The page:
It is because we stood firm that we have been compelled to go into exile.

It is because we would not bend in the face of state intimidation that we have been condemned to banishment; to torture; to imprisonment; and even to the gallows.

Yes! We affirm it and we shall proclaim it from the mountaintops, that all people - be they black or white, be they brown or yellow, be they rich or poor, be they wise or fools, are created in the image of the Creator and are his children!

Those who dare to cast out from the human family people of a darker hue with their racism!

Those who exclude from the sight of God's grace people who come from other countries with their religious intolerance!

Those who wish to keep away, forever, their fellow countrymen from God's bounty with forced removals!

Those who have driven away from the altar of God people whom He has chosen to make different, commit an ugly sin! The sin called APARTHEID.

We of the African National Congress: its leadership and its membership, shall sooner break the laws and defy the fanciful wishes of mortal men when we know that in so doing we are being obedient to God. And in obedience to God we declare that all South Africans - be the Christians, Muslims, Jews Hindus, Buddhists - have an equal and untrammelled right to worship God as they see fit. That is why we have insisted that all prayers at CODESA be ecumenical - embracing all religions practised in South Africa. No government should have the right to prescribe religious observance for the citizens of this country.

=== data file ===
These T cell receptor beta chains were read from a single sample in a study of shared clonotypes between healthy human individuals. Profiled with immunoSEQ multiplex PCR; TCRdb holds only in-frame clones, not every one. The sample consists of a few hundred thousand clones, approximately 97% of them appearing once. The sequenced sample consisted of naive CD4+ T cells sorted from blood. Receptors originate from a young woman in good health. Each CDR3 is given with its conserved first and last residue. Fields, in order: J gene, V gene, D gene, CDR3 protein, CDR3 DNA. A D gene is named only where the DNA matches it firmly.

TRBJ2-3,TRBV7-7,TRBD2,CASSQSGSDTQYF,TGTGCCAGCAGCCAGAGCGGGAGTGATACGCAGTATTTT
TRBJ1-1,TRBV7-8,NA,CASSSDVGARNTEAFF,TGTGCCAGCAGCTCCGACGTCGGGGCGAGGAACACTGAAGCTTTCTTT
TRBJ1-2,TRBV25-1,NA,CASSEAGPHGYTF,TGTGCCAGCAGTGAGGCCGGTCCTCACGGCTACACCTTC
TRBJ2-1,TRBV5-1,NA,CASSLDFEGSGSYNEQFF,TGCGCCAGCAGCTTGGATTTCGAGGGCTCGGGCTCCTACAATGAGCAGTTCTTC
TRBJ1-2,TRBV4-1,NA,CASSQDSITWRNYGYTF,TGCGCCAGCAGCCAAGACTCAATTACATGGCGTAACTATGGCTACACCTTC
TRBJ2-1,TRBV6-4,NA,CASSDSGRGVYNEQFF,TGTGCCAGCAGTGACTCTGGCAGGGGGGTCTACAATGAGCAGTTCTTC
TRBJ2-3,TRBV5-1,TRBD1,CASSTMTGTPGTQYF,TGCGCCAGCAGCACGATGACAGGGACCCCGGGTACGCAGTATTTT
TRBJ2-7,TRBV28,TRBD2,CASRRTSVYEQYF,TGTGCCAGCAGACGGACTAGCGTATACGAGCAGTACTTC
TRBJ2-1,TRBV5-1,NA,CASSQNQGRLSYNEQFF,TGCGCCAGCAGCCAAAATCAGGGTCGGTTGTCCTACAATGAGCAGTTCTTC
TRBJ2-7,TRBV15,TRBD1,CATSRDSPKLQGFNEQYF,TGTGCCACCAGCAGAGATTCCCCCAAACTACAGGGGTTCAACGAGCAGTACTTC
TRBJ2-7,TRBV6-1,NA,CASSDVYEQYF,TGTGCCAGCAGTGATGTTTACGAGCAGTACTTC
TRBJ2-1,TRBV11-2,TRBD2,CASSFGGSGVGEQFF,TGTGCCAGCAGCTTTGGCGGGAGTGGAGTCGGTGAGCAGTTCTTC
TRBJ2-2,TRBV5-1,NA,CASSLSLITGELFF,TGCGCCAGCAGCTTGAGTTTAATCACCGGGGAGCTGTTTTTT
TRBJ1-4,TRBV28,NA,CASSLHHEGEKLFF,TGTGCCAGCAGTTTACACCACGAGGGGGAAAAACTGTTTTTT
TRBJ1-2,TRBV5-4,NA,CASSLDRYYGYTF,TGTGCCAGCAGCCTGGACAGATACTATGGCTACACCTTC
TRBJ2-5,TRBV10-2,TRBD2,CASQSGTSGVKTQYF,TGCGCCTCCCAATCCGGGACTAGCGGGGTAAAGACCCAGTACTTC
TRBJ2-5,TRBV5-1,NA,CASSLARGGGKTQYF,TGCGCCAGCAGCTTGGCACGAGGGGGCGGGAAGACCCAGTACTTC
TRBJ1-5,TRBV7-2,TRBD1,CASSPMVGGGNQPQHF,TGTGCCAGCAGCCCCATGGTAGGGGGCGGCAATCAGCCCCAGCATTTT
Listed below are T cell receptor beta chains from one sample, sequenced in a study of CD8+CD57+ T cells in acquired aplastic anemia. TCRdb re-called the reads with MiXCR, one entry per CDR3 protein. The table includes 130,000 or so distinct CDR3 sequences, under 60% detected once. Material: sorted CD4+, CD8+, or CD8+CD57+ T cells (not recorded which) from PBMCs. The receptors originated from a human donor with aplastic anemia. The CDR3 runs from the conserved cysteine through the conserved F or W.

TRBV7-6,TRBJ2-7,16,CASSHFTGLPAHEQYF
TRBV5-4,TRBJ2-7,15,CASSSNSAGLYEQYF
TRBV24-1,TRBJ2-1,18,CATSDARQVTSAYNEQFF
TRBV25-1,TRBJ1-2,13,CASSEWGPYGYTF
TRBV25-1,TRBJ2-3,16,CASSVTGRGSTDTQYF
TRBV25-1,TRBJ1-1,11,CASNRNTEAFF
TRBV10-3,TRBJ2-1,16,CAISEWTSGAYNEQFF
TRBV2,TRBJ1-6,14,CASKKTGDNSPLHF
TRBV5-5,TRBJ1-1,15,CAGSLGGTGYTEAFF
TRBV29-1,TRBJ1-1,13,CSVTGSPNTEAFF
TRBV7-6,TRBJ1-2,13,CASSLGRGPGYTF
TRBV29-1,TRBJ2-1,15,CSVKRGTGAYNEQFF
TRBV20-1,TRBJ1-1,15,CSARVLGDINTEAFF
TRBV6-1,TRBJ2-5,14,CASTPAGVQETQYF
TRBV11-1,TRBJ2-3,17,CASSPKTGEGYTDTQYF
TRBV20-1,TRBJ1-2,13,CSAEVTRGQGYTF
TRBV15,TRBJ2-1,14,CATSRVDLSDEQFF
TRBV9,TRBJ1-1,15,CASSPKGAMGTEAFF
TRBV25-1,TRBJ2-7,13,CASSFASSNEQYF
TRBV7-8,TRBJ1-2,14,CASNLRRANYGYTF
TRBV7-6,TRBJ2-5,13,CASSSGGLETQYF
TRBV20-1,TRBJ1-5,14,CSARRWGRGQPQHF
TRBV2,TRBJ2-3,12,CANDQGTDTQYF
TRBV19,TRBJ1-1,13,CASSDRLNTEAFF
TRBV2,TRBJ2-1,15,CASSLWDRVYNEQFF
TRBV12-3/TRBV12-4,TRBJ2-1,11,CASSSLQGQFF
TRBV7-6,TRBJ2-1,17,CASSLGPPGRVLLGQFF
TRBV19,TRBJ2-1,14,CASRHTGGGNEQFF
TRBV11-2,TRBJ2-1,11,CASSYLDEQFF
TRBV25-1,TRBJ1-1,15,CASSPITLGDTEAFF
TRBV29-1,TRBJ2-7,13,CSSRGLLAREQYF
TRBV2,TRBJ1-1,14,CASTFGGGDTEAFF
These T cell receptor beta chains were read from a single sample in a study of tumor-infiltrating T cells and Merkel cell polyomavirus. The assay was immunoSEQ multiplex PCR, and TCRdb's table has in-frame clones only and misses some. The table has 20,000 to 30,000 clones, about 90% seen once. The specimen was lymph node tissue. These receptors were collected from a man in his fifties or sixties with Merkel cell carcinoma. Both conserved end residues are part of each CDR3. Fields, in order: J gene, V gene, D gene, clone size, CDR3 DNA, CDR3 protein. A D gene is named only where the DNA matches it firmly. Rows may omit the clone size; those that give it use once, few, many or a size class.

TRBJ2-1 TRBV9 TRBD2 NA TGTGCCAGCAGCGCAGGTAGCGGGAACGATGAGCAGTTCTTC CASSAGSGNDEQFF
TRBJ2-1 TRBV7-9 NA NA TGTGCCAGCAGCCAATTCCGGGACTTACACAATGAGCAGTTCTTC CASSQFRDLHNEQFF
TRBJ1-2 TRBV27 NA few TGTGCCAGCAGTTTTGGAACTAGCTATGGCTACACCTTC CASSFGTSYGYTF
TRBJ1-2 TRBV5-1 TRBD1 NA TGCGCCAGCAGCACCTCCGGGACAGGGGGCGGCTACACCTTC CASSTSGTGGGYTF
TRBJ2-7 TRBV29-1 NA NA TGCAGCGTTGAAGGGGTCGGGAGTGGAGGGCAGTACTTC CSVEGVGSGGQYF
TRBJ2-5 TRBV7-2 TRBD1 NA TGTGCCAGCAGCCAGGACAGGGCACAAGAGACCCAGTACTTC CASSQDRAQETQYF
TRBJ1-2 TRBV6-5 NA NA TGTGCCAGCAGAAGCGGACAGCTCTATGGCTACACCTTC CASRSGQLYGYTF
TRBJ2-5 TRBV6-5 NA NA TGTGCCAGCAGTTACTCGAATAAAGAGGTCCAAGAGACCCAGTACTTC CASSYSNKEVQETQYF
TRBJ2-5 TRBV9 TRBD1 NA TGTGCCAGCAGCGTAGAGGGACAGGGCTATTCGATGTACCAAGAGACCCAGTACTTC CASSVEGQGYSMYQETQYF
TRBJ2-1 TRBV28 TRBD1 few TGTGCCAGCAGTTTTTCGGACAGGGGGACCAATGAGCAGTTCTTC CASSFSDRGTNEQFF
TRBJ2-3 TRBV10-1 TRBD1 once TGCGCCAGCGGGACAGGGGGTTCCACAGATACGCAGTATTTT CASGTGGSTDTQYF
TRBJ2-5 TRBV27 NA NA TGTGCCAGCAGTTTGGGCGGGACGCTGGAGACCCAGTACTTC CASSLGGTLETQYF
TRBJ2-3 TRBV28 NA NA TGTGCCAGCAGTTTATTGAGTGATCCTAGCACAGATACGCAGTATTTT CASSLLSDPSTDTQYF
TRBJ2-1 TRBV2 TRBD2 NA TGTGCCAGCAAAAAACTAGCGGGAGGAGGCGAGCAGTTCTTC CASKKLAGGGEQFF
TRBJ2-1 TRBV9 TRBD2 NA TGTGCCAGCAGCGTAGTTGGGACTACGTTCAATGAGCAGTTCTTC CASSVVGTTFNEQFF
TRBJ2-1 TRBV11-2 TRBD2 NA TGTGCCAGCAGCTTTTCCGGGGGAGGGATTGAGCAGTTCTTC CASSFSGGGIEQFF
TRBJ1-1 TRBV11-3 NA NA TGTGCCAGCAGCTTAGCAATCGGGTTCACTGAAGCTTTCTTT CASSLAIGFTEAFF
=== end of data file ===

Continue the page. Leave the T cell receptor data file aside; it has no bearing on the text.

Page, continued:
The ZCC is part of that rich tapestry of experience, culture and life style that make up the South African people today. Both as a church and as individual members, you have lent your efforts to bring justice to our land. We applaud in particular your role in the trade union movement in pursuance of workers' rights. The struggles of our people for land and against apartheid-inspired land robbery - the forced removals - would be poorer were it not for the contribution of congregants of this church. We acclaim also the role played by ZCC businesspeople, who in the teeth of the discriminatory policies of the Pretoria government ran successful enterprises providing jobs and trade in far-flung villages.